I am still thinking about yoga teacher Joe Naudzunas‘s split from the Iyengar Yoga Institute of San Francisco, which I discussed in a prior post. It must be tough, leaving your yoga “home” of 20 years. I’m just an onlooker and lack the full story, so I’m not taking sides. Rather, I am thinking about my own dislike of tension or “bad blood” with others.
I’m not talking about legitimate arguments with someone close. Being furious to the point of rage with those you love, letting your anger and vulnerability show: that is part of the deal in close relationships. If two people fight, but then reach an understanding, they can still be friends. In fact, they are probably better friends, having pushed each other beyond their comfort zones.
Rather, I’m talking about situations where you just can’t see eye to eye with someone and issues are never resolved. I hate unfinished business with people.
Once, in my mid 20s, I lived in an apartment above a university student named Stacy. She made little impression on me, and we maintained a polite “hello” interaction if we bumped into each other outside. The one singular thing about this altogether average white girl: the pet albino snake she kept in an aquarium.
A short while after she moved in, her mother came to visit, bringing more of her stuff. That night, I could hear a loud radio droning the news from her bedroom directly below mine. All night.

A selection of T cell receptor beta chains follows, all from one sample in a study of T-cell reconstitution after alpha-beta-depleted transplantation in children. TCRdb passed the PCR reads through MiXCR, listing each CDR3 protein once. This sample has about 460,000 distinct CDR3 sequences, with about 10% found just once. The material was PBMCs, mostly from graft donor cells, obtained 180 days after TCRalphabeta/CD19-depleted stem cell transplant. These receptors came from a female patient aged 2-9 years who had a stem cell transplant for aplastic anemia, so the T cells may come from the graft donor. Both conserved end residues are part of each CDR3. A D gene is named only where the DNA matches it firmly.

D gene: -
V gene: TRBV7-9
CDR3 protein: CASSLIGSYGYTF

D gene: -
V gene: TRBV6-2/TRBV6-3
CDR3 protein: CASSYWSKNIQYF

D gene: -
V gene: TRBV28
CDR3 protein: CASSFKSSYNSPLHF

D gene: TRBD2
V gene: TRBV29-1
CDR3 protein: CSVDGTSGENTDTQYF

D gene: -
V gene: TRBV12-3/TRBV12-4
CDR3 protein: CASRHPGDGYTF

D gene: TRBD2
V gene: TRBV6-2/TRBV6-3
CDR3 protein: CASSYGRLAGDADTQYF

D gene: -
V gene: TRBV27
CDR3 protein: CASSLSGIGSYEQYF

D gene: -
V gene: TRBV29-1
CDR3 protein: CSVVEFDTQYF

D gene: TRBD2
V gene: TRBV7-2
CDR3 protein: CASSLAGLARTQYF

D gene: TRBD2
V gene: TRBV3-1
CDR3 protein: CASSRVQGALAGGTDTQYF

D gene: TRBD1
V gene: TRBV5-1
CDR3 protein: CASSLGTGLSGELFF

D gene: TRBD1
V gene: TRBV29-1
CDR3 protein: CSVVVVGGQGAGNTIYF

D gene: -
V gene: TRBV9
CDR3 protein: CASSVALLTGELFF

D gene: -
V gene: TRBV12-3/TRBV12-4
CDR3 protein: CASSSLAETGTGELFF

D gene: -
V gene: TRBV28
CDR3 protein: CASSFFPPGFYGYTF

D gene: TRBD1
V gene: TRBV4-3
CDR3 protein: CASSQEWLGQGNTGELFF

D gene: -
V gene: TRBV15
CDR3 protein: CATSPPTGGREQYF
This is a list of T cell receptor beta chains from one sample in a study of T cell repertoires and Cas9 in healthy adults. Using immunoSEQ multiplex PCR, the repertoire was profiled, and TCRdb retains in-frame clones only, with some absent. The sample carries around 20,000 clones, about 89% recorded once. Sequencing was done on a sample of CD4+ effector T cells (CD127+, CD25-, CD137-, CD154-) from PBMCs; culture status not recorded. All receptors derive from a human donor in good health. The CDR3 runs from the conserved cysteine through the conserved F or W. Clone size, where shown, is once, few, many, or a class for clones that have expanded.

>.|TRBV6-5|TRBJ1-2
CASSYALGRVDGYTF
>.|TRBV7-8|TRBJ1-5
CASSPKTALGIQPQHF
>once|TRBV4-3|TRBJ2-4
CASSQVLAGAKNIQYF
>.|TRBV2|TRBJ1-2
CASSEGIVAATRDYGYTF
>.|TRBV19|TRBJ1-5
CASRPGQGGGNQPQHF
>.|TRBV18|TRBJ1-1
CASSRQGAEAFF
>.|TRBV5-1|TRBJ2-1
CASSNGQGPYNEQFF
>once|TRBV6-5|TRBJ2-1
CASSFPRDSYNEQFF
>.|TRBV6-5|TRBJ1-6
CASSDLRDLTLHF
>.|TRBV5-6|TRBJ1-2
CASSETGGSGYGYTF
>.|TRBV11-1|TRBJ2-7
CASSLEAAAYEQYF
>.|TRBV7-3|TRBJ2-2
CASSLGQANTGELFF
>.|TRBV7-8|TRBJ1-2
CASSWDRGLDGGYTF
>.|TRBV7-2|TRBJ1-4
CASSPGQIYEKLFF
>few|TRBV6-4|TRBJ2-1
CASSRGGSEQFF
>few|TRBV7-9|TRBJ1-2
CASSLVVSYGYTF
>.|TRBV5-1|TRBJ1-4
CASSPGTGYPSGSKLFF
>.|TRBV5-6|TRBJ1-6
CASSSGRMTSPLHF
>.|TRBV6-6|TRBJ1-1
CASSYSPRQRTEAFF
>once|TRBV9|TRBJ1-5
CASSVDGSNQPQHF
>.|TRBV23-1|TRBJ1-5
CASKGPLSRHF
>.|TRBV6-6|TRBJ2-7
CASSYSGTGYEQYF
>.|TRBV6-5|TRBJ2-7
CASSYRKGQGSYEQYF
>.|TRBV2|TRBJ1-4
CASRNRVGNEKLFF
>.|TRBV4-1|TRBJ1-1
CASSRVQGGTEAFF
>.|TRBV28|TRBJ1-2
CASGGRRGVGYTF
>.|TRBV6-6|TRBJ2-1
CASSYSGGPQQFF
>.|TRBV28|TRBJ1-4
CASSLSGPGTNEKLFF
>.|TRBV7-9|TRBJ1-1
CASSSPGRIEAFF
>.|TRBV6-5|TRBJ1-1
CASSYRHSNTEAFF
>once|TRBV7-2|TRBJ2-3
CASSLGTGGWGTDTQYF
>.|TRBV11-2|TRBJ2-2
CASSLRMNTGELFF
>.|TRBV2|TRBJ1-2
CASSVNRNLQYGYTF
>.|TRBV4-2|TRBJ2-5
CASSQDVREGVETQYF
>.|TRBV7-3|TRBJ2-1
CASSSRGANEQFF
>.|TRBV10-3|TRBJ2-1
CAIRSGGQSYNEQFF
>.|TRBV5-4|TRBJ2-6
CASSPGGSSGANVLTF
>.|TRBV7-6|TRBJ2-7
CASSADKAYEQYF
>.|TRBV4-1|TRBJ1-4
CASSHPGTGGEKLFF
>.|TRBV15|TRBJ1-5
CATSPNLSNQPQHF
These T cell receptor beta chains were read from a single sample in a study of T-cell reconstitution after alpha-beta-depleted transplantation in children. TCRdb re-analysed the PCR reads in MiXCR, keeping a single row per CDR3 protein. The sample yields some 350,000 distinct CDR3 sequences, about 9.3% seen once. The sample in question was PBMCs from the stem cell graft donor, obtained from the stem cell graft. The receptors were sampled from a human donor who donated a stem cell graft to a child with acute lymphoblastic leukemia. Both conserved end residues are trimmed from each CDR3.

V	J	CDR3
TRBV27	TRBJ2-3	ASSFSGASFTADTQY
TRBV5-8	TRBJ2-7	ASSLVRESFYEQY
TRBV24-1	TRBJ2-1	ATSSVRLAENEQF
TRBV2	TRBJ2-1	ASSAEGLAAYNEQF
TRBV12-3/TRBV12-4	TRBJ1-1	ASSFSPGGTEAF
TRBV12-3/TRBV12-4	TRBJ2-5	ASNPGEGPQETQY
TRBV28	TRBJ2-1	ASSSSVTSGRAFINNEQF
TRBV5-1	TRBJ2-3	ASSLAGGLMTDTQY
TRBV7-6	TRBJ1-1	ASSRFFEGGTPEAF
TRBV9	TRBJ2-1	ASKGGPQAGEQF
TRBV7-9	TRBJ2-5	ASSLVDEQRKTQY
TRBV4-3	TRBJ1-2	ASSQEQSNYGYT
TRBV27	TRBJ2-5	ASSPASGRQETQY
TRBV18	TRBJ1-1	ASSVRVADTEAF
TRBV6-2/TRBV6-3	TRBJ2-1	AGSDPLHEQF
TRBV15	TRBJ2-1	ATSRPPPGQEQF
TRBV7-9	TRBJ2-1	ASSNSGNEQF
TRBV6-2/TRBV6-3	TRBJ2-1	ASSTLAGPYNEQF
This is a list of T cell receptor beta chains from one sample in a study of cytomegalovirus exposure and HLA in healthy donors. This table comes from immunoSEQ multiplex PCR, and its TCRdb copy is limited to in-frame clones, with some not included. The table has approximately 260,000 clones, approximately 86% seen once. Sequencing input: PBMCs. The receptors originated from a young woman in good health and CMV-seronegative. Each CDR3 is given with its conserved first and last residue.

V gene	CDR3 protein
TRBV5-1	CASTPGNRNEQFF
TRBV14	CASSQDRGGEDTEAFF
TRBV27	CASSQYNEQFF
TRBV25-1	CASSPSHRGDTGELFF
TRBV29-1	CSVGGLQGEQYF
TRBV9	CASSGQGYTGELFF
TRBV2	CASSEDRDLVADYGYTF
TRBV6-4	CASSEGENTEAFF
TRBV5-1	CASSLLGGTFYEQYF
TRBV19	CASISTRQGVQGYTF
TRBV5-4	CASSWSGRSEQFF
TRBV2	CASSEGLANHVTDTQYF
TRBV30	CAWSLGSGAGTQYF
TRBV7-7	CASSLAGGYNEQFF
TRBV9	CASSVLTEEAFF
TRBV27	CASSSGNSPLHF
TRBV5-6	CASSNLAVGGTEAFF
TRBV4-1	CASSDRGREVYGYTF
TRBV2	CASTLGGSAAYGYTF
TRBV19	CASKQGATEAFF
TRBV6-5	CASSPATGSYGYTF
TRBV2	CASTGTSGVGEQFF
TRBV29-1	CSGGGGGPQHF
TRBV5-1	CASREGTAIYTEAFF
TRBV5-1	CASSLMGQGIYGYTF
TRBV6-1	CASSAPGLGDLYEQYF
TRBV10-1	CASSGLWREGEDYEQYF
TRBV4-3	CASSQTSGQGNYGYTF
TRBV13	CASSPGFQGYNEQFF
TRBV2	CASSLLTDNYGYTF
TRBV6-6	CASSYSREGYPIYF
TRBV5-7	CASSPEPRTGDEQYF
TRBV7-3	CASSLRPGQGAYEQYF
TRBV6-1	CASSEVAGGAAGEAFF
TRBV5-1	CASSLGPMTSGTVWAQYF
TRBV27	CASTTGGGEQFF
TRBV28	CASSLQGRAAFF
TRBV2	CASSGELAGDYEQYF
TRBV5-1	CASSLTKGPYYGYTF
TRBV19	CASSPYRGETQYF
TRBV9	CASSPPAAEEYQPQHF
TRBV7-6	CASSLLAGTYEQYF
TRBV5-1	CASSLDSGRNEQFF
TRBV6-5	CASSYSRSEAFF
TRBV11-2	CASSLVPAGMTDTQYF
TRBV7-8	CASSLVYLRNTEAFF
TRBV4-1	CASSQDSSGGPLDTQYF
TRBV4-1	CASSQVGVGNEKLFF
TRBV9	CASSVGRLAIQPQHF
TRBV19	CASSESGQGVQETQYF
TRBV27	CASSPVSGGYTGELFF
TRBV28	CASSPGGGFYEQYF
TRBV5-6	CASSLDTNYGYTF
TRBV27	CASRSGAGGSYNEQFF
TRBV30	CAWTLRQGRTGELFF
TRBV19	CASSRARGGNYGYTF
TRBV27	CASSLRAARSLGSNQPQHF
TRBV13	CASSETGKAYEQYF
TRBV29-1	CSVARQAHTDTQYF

The next morning, I knocked on her door. Both Stacy and her mother seemed surprised that I was bothered by the noise.
“I’m sorry but I can’t sleep with the radio on,” I said.
“She can’t sleep without it,” the mother replied. “It wasn’t that loud.”
“I could hear it clearly. Do you need it on all night?”
“This is an apartment building. Maybe you could try earplugs.”
Eventually the mother left. The radio continued. It wasn’t blaring but, prior to her arrival, I’d enjoyed the luxury of a vacant unit beneath mine. I started wearing earplugs. I was still annoyed but, moreover, I felt uneasy about our interaction.
One day, I knocked on Stacy’s door. “I just want to acknowledge the whole radio thing,” I said. “I don’t want there to be any bad blood between us.”
She gazed at me, neither smiling nor hostile. “Oh, there isn’t any bad blood,” she said. “There’s just nothing more to say.”
I had to hand it to her, this girl several years younger than I. She nailed it, the hard truth. Sometimes there will never be agreement. Even if you avoid grudges or regret, sometimes there is simply nothing more to say.
Perhaps that is the case with Joe. So he left.